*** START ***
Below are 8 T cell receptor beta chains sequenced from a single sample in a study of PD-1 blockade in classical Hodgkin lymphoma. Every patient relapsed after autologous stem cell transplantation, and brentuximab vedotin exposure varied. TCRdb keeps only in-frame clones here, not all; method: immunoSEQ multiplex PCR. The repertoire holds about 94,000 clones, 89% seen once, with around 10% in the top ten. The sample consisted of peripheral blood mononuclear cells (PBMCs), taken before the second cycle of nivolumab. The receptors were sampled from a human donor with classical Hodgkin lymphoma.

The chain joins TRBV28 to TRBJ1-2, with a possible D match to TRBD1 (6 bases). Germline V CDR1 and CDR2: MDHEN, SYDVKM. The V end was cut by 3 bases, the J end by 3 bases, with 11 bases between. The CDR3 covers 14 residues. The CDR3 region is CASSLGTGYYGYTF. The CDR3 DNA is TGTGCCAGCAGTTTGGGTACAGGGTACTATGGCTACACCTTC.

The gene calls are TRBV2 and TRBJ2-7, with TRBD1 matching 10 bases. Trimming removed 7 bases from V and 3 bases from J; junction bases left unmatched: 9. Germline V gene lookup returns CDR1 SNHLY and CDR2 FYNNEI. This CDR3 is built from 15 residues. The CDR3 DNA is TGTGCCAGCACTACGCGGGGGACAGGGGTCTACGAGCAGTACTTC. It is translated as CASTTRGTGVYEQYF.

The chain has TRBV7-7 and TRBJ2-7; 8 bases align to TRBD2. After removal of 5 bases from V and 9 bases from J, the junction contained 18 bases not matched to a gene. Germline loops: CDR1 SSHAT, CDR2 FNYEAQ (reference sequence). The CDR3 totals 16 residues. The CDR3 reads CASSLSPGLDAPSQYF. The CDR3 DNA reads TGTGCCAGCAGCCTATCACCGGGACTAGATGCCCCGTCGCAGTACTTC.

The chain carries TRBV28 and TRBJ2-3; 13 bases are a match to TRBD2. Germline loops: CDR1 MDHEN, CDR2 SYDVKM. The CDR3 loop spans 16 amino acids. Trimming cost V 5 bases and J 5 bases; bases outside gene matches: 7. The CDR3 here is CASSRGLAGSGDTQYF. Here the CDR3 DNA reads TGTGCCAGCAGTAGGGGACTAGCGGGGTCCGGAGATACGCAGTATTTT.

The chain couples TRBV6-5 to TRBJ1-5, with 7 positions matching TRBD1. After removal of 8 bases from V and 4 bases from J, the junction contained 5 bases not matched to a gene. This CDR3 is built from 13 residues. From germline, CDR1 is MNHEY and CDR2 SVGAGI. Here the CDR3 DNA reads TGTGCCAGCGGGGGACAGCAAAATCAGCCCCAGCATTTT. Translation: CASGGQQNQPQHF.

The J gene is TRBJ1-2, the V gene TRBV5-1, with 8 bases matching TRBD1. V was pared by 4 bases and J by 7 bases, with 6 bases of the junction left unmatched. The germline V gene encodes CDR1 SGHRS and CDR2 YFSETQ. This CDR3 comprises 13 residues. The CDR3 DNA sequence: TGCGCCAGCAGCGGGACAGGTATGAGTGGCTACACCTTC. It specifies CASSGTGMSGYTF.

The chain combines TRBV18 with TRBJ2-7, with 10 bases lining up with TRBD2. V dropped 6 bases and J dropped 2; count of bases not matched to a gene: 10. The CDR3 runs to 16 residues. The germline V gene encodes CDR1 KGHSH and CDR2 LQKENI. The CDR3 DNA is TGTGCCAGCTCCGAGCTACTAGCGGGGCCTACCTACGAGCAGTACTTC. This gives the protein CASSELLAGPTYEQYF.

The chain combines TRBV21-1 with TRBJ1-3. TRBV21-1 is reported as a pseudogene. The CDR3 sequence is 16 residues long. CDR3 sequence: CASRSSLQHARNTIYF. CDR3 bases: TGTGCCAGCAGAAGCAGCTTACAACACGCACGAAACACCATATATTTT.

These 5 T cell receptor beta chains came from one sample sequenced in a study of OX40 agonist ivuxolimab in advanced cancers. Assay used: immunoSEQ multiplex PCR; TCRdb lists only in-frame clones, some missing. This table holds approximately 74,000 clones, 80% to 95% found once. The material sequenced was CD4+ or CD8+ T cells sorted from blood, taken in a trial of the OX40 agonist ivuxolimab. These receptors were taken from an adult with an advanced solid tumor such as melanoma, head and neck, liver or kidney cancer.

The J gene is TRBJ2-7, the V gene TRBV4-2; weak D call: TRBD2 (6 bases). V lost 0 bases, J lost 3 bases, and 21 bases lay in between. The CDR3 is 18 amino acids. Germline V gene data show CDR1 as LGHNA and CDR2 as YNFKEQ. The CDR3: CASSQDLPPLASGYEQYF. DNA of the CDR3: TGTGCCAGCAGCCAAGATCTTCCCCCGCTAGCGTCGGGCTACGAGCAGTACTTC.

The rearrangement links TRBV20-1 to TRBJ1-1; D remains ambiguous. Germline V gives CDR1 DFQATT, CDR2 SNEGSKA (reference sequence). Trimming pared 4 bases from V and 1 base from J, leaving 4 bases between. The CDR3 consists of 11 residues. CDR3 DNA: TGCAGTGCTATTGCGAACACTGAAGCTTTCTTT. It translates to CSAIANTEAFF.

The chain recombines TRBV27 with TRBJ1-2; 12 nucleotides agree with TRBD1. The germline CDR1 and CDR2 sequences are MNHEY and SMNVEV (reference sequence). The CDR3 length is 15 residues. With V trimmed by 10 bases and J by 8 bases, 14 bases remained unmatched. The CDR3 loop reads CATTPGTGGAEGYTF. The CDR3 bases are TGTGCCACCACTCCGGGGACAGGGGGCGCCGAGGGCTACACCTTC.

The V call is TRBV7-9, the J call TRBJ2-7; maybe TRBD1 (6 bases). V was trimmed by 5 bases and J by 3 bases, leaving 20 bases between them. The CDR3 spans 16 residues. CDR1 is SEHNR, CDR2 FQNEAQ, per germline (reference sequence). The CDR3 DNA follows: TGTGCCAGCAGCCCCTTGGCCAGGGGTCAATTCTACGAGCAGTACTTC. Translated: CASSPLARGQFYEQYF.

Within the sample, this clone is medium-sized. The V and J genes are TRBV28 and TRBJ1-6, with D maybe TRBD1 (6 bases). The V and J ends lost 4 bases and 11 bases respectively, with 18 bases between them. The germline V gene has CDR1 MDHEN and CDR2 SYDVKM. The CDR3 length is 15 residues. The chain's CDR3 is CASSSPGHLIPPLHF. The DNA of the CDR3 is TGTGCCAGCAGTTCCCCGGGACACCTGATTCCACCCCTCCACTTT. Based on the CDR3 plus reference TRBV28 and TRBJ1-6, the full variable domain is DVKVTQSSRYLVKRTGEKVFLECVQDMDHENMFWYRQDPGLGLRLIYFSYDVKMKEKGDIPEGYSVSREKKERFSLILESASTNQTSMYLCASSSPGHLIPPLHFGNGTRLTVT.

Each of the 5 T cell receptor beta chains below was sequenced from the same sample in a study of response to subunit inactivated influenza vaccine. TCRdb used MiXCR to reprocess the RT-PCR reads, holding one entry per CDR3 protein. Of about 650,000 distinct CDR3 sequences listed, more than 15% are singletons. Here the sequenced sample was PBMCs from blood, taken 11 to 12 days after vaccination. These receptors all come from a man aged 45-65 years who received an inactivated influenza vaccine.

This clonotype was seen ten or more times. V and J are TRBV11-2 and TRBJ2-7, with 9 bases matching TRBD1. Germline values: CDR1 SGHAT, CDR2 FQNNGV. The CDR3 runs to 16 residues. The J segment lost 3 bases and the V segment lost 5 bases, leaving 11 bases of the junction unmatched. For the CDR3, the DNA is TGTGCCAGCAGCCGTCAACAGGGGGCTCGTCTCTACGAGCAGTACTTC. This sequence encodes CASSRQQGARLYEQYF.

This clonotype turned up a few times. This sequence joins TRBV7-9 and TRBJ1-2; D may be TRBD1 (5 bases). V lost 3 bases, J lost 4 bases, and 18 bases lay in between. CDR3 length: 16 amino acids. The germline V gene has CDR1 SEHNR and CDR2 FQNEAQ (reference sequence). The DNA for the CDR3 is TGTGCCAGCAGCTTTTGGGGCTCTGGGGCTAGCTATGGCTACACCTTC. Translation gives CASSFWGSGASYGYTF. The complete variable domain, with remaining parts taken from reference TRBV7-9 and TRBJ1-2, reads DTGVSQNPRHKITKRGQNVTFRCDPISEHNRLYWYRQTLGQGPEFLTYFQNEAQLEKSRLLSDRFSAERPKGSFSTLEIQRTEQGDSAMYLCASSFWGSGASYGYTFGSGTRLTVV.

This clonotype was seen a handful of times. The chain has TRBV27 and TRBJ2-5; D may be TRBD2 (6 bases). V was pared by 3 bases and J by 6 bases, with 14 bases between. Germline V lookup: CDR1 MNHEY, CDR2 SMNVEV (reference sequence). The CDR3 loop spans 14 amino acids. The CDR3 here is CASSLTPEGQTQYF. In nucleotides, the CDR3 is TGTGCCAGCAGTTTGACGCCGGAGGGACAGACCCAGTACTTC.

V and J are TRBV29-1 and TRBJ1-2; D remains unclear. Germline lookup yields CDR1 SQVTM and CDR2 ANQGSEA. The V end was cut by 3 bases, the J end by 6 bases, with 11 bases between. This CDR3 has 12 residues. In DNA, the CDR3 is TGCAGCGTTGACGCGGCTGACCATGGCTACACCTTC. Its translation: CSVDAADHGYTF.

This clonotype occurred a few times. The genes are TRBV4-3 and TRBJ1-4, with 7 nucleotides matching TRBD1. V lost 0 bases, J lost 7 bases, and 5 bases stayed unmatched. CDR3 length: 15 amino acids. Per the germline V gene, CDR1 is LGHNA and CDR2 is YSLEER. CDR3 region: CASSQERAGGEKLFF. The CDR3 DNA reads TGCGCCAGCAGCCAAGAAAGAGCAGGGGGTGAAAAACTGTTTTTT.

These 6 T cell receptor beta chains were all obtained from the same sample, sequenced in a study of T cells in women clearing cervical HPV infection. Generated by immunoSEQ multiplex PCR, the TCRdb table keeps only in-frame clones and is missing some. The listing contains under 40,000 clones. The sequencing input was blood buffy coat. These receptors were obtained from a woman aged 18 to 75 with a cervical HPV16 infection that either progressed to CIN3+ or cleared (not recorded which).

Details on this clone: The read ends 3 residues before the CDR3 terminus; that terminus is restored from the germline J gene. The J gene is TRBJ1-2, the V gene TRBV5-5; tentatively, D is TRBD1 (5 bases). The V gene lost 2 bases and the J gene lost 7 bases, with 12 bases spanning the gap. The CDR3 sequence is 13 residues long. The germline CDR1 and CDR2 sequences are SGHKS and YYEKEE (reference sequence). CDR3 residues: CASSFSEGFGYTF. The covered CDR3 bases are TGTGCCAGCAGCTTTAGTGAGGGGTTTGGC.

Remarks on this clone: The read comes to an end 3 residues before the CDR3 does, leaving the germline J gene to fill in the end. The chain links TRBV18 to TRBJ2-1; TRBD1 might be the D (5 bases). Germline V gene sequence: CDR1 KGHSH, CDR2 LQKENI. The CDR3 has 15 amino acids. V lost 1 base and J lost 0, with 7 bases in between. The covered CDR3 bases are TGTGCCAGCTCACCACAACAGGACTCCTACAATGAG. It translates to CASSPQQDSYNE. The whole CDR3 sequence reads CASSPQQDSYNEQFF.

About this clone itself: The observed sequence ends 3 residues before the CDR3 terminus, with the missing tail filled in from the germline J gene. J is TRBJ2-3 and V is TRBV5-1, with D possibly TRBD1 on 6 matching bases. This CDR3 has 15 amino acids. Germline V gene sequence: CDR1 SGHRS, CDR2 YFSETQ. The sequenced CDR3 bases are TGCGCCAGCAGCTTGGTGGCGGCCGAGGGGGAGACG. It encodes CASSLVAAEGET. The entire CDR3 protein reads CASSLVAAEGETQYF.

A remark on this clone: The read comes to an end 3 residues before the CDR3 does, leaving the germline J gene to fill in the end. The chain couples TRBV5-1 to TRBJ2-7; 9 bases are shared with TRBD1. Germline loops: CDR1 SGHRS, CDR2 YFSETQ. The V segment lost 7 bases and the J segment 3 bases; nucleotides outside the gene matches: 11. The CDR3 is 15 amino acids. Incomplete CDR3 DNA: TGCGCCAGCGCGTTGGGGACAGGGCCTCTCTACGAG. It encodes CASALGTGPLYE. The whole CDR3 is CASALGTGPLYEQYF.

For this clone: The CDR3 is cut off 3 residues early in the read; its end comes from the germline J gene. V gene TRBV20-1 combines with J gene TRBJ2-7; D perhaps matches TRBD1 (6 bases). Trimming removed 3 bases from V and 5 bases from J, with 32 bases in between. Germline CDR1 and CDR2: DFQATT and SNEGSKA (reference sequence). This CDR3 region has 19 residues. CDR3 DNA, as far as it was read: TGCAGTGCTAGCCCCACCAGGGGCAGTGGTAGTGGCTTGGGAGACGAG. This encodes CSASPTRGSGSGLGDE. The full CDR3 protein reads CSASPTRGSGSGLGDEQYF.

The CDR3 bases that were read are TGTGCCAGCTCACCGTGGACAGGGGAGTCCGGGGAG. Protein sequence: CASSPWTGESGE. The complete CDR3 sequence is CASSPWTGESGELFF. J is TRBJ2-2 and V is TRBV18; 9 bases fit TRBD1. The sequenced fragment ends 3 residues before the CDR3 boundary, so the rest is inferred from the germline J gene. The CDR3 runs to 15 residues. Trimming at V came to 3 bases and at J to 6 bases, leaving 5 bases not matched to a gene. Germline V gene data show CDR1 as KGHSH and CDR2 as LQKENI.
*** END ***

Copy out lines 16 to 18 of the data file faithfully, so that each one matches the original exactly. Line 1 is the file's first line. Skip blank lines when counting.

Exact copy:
Each of the 5 T cell receptor beta chains below was sequenced from the same sample in a study of response to subunit inactivated influenza vaccine. TCRdb used MiXCR to reprocess the RT-PCR reads, holding one entry per CDR3 protein. Of about 650,000 distinct CDR3 sequences listed, more than 15% are singletons. Here the sequenced sample was PBMCs from blood, taken 11 to 12 days after vaccination. These receptors all come from a man aged 45-65 years who received an inactivated influenza vaccine.

This clonotype was seen ten or more times. V and J are TRBV11-2 and TRBJ2-7, with 9 bases matching TRBD1. Germline values: CDR1 SGHAT, CDR2 FQNNGV. The CDR3 runs to 16 residues. The J segment lost 3 bases and the V segment lost 5 bases, leaving 11 bases of the junction unmatched. For the CDR3, the DNA is TGTGCCAGCAGCCGTCAACAGGGGGCTCGTCTCTACGAGCAGTACTTC. This sequence encodes CASSRQQGARLYEQYF.

This clonotype turned up a few times. This sequence joins TRBV7-9 and TRBJ1-2; D may be TRBD1 (5 bases). V lost 3 bases, J lost 4 bases, and 18 bases lay in between. CDR3 length: 16 amino acids. The germline V gene has CDR1 SEHNR and CDR2 FQNEAQ (reference sequence). The DNA for the CDR3 is TGTGCCAGCAGCTTTTGGGGCTCTGGGGCTAGCTATGGCTACACCTTC. Translation gives CASSFWGSGASYGYTF. The complete variable domain, with remaining parts taken from reference TRBV7-9 and TRBJ1-2, reads DTGVSQNPRHKITKRGQNVTFRCDPISEHNRLYWYRQTLGQGPEFLTYFQNEAQLEKSRLLSDRFSAERPKGSFSTLEIQRTEQGDSAMYLCASSFWGSGASYGYTFGSGTRLTVV.